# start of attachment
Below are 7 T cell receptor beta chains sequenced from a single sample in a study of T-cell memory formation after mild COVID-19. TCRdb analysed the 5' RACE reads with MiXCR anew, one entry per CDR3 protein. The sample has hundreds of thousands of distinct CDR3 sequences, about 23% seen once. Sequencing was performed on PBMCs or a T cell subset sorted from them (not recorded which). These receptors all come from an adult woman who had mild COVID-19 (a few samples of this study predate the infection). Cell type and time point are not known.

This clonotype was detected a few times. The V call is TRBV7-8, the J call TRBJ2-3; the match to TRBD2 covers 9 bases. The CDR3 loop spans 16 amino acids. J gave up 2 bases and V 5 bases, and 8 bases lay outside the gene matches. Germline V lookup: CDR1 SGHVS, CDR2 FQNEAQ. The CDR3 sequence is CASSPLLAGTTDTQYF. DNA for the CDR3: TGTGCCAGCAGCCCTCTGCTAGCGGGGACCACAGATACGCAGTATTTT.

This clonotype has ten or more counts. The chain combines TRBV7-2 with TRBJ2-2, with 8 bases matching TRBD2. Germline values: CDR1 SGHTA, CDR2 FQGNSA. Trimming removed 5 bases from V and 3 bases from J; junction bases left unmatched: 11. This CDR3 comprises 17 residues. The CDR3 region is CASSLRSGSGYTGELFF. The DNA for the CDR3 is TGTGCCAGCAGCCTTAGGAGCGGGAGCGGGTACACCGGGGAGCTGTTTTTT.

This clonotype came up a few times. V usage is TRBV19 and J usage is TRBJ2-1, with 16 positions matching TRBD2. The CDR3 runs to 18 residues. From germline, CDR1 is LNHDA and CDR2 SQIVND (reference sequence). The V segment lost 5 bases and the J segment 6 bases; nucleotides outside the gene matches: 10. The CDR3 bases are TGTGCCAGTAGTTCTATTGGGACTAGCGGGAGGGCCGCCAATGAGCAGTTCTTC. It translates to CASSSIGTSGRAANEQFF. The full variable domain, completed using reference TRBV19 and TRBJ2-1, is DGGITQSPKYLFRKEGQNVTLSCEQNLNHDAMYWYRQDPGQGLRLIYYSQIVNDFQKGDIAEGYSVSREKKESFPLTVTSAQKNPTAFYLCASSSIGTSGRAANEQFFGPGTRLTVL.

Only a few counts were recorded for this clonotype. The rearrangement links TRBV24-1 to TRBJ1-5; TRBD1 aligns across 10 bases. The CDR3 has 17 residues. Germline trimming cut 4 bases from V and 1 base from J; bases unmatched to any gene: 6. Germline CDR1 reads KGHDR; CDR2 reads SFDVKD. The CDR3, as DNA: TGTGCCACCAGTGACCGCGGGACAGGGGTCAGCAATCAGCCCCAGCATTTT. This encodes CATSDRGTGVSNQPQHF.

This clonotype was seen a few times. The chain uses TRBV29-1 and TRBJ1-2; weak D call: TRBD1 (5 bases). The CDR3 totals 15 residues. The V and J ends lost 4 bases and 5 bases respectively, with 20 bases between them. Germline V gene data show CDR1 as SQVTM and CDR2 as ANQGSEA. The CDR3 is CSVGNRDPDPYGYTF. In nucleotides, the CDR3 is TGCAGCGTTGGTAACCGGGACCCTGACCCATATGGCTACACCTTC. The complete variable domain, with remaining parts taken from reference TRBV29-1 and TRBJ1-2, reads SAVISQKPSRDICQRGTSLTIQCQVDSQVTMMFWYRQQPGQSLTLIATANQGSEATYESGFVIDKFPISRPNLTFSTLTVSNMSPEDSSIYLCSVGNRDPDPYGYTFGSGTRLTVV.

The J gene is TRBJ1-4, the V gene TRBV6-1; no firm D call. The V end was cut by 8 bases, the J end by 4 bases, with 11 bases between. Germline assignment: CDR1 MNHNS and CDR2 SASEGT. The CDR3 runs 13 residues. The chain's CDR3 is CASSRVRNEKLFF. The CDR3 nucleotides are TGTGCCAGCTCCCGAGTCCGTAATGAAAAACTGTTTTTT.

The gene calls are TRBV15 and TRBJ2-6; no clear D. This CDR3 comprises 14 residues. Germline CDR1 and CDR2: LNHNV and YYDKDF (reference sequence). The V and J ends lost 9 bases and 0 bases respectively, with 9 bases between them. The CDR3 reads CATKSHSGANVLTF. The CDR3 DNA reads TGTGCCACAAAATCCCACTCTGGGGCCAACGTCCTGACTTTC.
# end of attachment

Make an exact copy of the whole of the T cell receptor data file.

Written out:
Below are 7 T cell receptor beta chains sequenced from a single sample in a study of T-cell memory formation after mild COVID-19. TCRdb analysed the 5' RACE reads with MiXCR anew, one entry per CDR3 protein. The sample has hundreds of thousands of distinct CDR3 sequences, about 23% seen once. Sequencing was performed on PBMCs or a T cell subset sorted from them (not recorded which). These receptors all come from an adult woman who had mild COVID-19 (a few samples of this study predate the infection). Cell type and time point are not known.

This clonotype was detected a few times. The V call is TRBV7-8, the J call TRBJ2-3; the match to TRBD2 covers 9 bases. The CDR3 loop spans 16 amino acids. J gave up 2 bases and V 5 bases, and 8 bases lay outside the gene matches. Germline V lookup: CDR1 SGHVS, CDR2 FQNEAQ. The CDR3 sequence is CASSPLLAGTTDTQYF. DNA for the CDR3: TGTGCCAGCAGCCCTCTGCTAGCGGGGACCACAGATACGCAGTATTTT.

This clonotype has ten or more counts. The chain combines TRBV7-2 with TRBJ2-2, with 8 bases matching TRBD2. Germline values: CDR1 SGHTA, CDR2 FQGNSA. Trimming removed 5 bases from V and 3 bases from J; junction bases left unmatched: 11. This CDR3 comprises 17 residues. The CDR3 region is CASSLRSGSGYTGELFF. The DNA for the CDR3 is TGTGCCAGCAGCCTTAGGAGCGGGAGCGGGTACACCGGGGAGCTGTTTTTT.

This clonotype came up a few times. V usage is TRBV19 and J usage is TRBJ2-1, with 16 positions matching TRBD2. The CDR3 runs to 18 residues. From germline, CDR1 is LNHDA and CDR2 SQIVND (reference sequence). The V segment lost 5 bases and the J segment 6 bases; nucleotides outside the gene matches: 10. The CDR3 bases are TGTGCCAGTAGTTCTATTGGGACTAGCGGGAGGGCCGCCAATGAGCAGTTCTTC. It translates to CASSSIGTSGRAANEQFF. The full variable domain, completed using reference TRBV19 and TRBJ2-1, is DGGITQSPKYLFRKEGQNVTLSCEQNLNHDAMYWYRQDPGQGLRLIYYSQIVNDFQKGDIAEGYSVSREKKESFPLTVTSAQKNPTAFYLCASSSIGTSGRAANEQFFGPGTRLTVL.

Only a few counts were recorded for this clonotype. The rearrangement links TRBV24-1 to TRBJ1-5; TRBD1 aligns across 10 bases. The CDR3 has 17 residues. Germline trimming cut 4 bases from V and 1 base from J; bases unmatched to any gene: 6. Germline CDR1 reads KGHDR; CDR2 reads SFDVKD. The CDR3, as DNA: TGTGCCACCAGTGACCGCGGGACAGGGGTCAGCAATCAGCCCCAGCATTTT. This encodes CATSDRGTGVSNQPQHF.

This clonotype was seen a few times. The chain uses TRBV29-1 and TRBJ1-2; weak D call: TRBD1 (5 bases). The CDR3 totals 15 residues. The V and J ends lost 4 bases and 5 bases respectively, with 20 bases between them. Germline V gene data show CDR1 as SQVTM and CDR2 as ANQGSEA. The CDR3 is CSVGNRDPDPYGYTF. In nucleotides, the CDR3 is TGCAGCGTTGGTAACCGGGACCCTGACCCATATGGCTACACCTTC. The complete variable domain, with remaining parts taken from reference TRBV29-1 and TRBJ1-2, reads SAVISQKPSRDICQRGTSLTIQCQVDSQVTMMFWYRQQPGQSLTLIATANQGSEATYESGFVIDKFPISRPNLTFSTLTVSNMSPEDSSIYLCSVGNRDPDPYGYTFGSGTRLTVV.

The J gene is TRBJ1-4, the V gene TRBV6-1; no firm D call. The V end was cut by 8 bases, the J end by 4 bases, with 11 bases between. Germline assignment: CDR1 MNHNS and CDR2 SASEGT. The CDR3 runs 13 residues. The chain's CDR3 is CASSRVRNEKLFF. The CDR3 nucleotides are TGTGCCAGCTCCCGAGTCCGTAATGAAAAACTGTTTTTT.

The gene calls are TRBV15 and TRBJ2-6; no clear D. This CDR3 comprises 14 residues. Germline CDR1 and CDR2: LNHNV and YYDKDF (reference sequence). The V and J ends lost 9 bases and 0 bases respectively, with 9 bases between them. The CDR3 reads CATKSHSGANVLTF. The CDR3 DNA reads TGTGCCACAAAATCCCACTCTGGGGCCAACGTCCTGACTTTC.